Bogh Khan Palace in UlaanBaatar, Mongolia <br>Photo credit: Ana Filonov

Bogd Khan Palace in Ulaanbaatar, Mongolia
Photo credit: Ana Filonov

Communist NaadamAfter the Communists took power in 1921, the meaning of Naadam was relegated to the realm of folklore. The Communist leaders preserved the festival as a way of showing the outside world that Mongolia was an independent nation. In the process, Naadam lost its religious meaning and connotations: the religious monarchy disappeared, and although Mongolia became an atheist republic, many still practiced underground.

Mongolia's Gandan Monastery in UlaanBaatar was one of the few to survive under Communism <br>Photo credit: Martin Klimenta

Mongolia’s Gandan Monastery in Ulaanbaatar was one of the few to survive under Communism
Photo credit: Andrew Barron

Naadam Festival, TodayThese days, the Naadam Festival commemorates the 1921 revolution, when Mongolia declared itself a free country from the Republic of China. Simply put: Independence Day. Wrestling is still by far the most popular competition – for men only – while archery has separate contests for men and women. The horse-racing contests are jockeyed by children, and were added in the 20th century.

Horse racing with Mongolian <i>gers</i> the backdrop at UlaanBaatar's Naadam Festival <br>Photo credit: Helge Pedersen

Horse racing with Mongolian gers as backdrop at UlaanBaatar’s Naadam Festival
Photo credit: Helge Pedersen

A Treasured TraditionThe Naadam Festival reflects Mongolia’s identity, deeply entrenched in daily life and the spirit of place. The festival is marked not only in Ulaanbaatar; other “danshig Naadams” are smaller regional celebrations, making Naadam ubiquitous. There’s even academic research on the Naadam Festival, including a master’s thesis from New Zealand on how the Naadam Festival has shaped national identity over the centuries. If you’re headed to Mongolia, it’s a useful primer on everything Naadam.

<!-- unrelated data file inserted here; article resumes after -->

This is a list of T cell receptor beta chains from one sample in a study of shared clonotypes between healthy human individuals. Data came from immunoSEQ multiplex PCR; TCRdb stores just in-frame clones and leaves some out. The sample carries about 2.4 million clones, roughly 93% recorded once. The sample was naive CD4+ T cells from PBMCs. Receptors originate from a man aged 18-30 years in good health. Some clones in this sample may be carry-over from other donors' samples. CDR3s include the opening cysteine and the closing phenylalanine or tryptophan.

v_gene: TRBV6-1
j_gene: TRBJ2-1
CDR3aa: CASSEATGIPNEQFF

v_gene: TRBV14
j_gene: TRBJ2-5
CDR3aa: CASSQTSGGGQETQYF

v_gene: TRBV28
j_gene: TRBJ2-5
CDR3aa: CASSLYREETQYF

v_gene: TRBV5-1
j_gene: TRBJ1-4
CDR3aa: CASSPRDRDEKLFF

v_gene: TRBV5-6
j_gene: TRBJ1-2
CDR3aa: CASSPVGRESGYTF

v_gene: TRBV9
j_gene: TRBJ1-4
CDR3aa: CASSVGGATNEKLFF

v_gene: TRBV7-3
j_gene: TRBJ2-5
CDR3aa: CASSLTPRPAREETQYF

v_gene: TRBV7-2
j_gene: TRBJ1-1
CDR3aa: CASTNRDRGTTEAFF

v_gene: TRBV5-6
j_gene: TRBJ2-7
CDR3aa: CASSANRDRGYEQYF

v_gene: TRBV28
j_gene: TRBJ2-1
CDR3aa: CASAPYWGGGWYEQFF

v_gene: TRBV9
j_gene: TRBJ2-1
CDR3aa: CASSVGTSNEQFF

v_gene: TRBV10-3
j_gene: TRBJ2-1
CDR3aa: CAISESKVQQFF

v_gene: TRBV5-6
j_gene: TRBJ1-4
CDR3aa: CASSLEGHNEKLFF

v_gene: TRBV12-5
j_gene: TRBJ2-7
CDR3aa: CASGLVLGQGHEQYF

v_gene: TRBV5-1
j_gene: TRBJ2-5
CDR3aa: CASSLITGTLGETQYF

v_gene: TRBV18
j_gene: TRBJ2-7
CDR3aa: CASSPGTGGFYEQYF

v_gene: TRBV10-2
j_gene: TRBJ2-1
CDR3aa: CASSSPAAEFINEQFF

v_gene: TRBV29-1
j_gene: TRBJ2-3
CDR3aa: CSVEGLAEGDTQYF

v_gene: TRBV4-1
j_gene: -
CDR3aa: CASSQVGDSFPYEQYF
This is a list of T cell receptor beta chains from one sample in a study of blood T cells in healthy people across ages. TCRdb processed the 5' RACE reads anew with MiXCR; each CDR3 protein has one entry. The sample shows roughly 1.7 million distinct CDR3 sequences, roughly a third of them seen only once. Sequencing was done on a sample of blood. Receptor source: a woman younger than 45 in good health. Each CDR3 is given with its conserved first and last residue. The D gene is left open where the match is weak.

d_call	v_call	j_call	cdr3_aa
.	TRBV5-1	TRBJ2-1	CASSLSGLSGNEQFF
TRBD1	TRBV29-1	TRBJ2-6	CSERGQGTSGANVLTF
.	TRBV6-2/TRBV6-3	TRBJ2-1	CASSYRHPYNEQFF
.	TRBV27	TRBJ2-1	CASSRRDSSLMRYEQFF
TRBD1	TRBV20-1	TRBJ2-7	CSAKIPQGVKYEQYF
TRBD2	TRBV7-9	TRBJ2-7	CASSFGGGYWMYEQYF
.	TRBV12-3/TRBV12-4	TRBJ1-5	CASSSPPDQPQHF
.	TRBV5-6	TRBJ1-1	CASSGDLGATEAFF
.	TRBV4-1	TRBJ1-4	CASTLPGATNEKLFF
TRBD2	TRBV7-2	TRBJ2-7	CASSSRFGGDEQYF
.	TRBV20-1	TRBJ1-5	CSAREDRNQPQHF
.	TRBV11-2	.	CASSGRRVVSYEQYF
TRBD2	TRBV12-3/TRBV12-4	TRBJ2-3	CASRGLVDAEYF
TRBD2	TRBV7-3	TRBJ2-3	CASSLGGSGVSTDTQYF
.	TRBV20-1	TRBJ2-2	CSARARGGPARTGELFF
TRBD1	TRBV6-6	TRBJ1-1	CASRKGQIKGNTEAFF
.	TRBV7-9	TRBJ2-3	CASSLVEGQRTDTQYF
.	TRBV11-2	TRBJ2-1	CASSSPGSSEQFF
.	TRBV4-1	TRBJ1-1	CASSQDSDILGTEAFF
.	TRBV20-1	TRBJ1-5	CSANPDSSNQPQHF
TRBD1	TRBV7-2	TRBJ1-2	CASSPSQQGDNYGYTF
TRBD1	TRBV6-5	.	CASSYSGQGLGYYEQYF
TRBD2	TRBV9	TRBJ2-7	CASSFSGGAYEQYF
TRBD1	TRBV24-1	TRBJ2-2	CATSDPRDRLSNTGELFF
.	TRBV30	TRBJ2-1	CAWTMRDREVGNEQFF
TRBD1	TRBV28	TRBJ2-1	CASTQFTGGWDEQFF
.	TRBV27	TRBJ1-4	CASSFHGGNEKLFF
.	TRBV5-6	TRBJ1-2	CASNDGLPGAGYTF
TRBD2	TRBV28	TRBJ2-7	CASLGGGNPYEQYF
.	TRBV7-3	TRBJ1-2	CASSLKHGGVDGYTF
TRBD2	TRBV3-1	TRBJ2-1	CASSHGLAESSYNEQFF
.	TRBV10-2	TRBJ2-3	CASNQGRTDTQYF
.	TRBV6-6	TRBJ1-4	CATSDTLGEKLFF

Banner ceremony for UlaanbBaatar's Naadam Festival <br>Photo credit: Ana Filonov

Banner ceremony for Ulaanbaatar’s Naadam Festival
Photo credit: Ana Filonov

For me, Naadam goes far beyond a colorful folk festival. Just think how complex it is: beginning with its spiritual roots (both shamanist and Buddhist), and then the Communists who stripped it of its original significance. Now, since independence, Naadam has a different dynamic – it’s part of a national revival of cultural identity that I reflect on and appreciate every time I’m at Naadam.


Travel To Mongolia’s Naadam Festival with MIR

MIR has more than 30 years of experience handcrafting tours to Mongolia. Our full service, dedication, commitment to quality, and destination expertise have twice earned us a place on National Geographic Adventure’s list of “Best Adventure Travel Companies on Earth.”

You can experience the splendor of Mongolia’s Naadam Festival on MIR’s small group tours and rail journeys by private train:



You can also opt to travel on your dates and at your pace on a private journey to Mongolia, customized to your desired dates and style.

Chat with one of our destination specialists by email or by phoneat 1-800-424-7289 to start planning your travels today.


 (Top photo credit: Douglas Grimes)

PUBLISHED: July 10, 2014